RELEASE OF REDUNDANCIES - During the pandemic crisis several manoeuvres were put in place to protect workers. Many have been successful, many others have been a real flop. It also applies to the block of redundancies, which is now at the end of the line. But could one speak before a real blockage? And is it right to speak now about the release of dismissals? Let’s analyze the question together.
The Decreto Cura Italia has banned all individual dismissals and suspended collective dismissal procedures, since the beginning of the pandemic. It has come to the aid of companies and workers along with a number of other actions, including social shock absorbers. Since the beginning of the crisis, however, the ban on dismissals has been seen, revised and extended several times. In fact, it was initially scheduled for only 60 days, then expiring in April 2020, in fact it has continued throughout 2021. Given the ban on terminating the employment relationship, an ad hoc redundancy fund was devised specifically for the health emergency to which companies could resort and which imposed a mandatory ban on dismissal. In this way, an attempt has been made to avoid a chain of collective redundancies or redundancies for justified objective reasons.
Obviously, however, all redundancies due to non-economic reasons or to productive activity have been excluded from this category. For example:
In the rest of Europe, behaviour has tended to be different. In fact, there have been countries, such as Germany and the United Kingdom, where no blockage has been imposed, and others which, unlike Italy, have imposed a blockage, but for limited periods of time or under more stringent conditions, amounting to only a few cases. Italy was the only one of its kind.
During the month of June, a period close to the deadline set in March, the government reached an agreement on the release of redundancies. I say reached an agreement because obviously every political force in the field was carrying out completely different ideas among them. The common intent, however, was found and will be valid from July 1, 2021.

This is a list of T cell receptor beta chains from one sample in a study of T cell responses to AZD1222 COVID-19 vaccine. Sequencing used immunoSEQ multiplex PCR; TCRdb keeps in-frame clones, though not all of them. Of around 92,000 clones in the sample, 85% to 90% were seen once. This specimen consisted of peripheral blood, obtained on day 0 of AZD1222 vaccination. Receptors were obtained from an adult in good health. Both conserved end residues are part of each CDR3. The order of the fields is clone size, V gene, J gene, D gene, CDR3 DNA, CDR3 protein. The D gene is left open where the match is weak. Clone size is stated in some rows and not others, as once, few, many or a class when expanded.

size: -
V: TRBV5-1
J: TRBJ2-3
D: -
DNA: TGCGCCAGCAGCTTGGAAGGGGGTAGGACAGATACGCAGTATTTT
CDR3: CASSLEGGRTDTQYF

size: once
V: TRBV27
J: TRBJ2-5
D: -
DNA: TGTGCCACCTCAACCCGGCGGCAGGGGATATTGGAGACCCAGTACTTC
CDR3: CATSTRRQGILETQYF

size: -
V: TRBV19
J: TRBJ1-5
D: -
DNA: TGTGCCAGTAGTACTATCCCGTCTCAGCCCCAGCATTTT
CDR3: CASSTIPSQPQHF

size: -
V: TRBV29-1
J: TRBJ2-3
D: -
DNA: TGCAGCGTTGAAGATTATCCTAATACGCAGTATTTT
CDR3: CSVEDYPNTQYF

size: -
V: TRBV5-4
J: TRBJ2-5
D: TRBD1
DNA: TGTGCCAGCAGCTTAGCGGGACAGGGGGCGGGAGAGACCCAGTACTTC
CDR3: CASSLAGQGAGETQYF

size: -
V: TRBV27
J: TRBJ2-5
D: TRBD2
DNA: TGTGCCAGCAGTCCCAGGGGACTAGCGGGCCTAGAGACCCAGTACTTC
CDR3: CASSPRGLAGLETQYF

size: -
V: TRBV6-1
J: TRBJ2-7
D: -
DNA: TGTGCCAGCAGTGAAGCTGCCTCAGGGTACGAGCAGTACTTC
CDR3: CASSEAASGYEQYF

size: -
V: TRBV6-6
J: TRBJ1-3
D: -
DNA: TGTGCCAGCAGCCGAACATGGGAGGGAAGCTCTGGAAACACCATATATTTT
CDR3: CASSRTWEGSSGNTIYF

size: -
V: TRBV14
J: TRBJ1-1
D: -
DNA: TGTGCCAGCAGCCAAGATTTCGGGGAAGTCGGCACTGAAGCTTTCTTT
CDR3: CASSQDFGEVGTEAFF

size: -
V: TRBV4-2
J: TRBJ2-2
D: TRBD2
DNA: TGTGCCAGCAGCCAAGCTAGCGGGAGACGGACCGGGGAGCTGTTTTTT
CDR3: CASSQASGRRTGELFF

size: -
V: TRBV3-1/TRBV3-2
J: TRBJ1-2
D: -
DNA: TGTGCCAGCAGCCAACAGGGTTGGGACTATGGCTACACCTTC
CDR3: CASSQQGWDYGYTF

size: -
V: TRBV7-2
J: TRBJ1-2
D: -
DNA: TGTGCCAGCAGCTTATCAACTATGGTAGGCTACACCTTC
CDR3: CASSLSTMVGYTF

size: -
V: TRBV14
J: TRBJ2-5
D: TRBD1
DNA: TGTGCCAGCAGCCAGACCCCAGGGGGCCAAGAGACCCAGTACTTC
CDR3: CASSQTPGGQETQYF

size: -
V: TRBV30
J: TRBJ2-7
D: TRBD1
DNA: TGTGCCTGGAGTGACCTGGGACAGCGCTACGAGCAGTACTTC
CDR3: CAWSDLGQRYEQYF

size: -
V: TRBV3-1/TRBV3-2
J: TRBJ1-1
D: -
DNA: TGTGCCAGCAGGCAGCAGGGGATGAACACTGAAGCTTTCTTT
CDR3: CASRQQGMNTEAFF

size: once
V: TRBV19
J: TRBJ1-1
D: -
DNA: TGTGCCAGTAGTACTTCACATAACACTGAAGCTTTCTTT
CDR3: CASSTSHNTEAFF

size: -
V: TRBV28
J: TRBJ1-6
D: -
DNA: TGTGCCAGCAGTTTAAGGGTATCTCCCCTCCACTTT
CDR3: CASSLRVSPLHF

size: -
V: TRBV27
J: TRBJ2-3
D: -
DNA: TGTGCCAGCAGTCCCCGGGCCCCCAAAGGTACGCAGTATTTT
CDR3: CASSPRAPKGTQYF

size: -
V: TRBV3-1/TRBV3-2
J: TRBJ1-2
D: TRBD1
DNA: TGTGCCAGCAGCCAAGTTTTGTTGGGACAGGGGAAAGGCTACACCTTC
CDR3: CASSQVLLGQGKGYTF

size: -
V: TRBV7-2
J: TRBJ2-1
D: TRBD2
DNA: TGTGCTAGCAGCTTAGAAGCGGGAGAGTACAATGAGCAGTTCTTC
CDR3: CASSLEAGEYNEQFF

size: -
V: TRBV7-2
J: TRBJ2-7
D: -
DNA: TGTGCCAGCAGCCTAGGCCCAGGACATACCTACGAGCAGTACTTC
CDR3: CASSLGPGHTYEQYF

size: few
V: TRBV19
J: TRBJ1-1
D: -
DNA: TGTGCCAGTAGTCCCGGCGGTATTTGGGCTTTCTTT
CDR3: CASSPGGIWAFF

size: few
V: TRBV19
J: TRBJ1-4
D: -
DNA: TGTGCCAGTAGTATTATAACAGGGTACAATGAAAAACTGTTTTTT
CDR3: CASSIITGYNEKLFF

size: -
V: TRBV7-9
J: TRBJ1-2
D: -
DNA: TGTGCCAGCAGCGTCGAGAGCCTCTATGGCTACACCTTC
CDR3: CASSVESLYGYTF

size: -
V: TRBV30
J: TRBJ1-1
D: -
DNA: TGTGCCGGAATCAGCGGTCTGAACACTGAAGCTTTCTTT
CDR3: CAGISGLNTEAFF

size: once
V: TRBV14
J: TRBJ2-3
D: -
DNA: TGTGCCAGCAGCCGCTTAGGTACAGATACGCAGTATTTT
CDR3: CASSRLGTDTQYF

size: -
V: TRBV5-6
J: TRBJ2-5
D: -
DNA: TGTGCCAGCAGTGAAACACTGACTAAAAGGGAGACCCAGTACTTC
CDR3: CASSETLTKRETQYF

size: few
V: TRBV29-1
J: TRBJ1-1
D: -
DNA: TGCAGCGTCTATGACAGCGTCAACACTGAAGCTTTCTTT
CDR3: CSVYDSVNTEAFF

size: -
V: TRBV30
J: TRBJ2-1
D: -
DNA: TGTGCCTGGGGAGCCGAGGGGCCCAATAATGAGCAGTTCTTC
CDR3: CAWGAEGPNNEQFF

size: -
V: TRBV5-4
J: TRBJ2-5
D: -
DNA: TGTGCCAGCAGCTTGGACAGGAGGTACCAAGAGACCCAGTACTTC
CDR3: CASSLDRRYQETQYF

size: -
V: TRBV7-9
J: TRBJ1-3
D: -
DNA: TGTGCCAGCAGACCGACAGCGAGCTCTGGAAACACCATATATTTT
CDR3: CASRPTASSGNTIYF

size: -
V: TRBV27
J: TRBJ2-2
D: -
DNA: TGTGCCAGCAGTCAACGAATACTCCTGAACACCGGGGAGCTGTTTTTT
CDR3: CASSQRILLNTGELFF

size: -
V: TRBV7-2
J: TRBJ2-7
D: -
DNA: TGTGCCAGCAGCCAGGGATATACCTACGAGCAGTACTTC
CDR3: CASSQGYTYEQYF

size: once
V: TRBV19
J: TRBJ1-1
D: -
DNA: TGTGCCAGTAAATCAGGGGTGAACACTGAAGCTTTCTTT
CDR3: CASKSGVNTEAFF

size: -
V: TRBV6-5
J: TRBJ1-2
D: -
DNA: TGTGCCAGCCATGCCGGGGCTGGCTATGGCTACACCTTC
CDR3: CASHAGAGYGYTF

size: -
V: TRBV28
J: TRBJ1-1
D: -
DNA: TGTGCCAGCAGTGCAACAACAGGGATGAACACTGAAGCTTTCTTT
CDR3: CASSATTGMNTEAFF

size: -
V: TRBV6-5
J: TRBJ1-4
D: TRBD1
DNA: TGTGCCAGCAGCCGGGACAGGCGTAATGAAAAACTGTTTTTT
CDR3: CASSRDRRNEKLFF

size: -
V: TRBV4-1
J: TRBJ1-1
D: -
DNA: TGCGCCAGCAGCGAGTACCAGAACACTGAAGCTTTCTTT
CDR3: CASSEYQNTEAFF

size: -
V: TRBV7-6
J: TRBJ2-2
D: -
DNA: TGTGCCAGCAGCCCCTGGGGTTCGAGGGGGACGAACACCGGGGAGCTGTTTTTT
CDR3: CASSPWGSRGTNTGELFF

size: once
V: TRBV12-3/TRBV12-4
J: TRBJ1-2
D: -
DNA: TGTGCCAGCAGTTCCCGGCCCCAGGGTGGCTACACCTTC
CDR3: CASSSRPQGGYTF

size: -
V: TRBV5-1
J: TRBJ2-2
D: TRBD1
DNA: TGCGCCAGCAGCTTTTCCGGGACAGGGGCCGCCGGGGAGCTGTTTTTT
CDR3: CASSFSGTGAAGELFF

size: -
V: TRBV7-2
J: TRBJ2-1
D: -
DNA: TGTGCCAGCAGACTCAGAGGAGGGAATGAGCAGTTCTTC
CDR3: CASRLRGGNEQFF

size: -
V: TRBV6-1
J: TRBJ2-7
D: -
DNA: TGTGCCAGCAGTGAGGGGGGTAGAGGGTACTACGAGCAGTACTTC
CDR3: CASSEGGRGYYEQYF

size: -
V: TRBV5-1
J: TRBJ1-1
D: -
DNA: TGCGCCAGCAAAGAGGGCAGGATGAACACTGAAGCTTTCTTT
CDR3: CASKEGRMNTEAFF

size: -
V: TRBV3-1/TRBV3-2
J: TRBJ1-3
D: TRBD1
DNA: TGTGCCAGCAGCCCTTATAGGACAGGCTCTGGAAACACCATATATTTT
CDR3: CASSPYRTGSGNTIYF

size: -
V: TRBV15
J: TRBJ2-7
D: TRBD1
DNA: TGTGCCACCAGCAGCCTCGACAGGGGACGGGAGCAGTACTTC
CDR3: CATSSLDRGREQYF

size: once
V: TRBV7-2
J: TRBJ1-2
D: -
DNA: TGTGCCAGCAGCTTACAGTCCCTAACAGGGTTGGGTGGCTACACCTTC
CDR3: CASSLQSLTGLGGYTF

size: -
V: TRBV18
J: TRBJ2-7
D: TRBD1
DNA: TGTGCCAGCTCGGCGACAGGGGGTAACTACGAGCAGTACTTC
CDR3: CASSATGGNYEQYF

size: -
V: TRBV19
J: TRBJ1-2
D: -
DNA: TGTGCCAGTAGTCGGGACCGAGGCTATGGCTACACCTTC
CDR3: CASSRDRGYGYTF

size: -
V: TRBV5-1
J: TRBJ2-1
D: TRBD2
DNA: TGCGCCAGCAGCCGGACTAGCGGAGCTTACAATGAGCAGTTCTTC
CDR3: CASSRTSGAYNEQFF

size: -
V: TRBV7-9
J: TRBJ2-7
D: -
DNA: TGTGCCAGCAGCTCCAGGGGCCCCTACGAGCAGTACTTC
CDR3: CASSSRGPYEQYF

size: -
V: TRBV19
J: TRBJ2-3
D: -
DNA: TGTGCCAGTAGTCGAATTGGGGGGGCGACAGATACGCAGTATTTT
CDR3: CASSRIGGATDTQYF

The Decree of 30 June 2021, provides
Therefore, all non-textile, footwear and fashion sectors are exempted from the block, and those who until 31 October 2021 will make use of State aid in the Covid-19 field.
Now that we have seen the technical parts of the Decree Salva Italia and the Decree Lavoro, let’s see the results.
This last measure has created a wide-ranging debate in recent months which revolves around a simple question: is the ban on dismissal a fair measure for all workers and a useful way of genuinely supporting employment?
"The answer is found in the figures: in 2020, job losses decreased, but also, and to a greater extent, new recruitments decreased. In 2019 there were in fact 6.8 million new hires, while in 2020 only 4.7 million. This is because the total blocking of redundancies, in addition to preserving employees, also causes a tightening of the system and prevents workers from moving from sectors in crisis to other more dynamic.
According to Istat then, in 2020 the number of fixed-term workers decreased by 11% and that of self-employed workers by almost 4%. This meant that the highest price of the crisis was paid by young people and women who represent the majority of this country’s precarious workforce. In fact, the number of people employed between 15 and 24 years fell by 13%, those between 25 and 34 years by 5%, while the number of women employed decreased by 3%, compared to 1% of men."
That’s what Will_Ita picked up. The evidence shows that the blockade has particularly hampered young people, women, temporary workers, self-employed and seasonal workers. Only permanent workers, but also workers for a limited period of time
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Viola Meacci attends the course of studies of Biomedical Engineering at the University of Pisa. Her organizational skills allow her to manage a large group of authors. Editor, Account Manager and User Interface & SEO are some of his current tasks.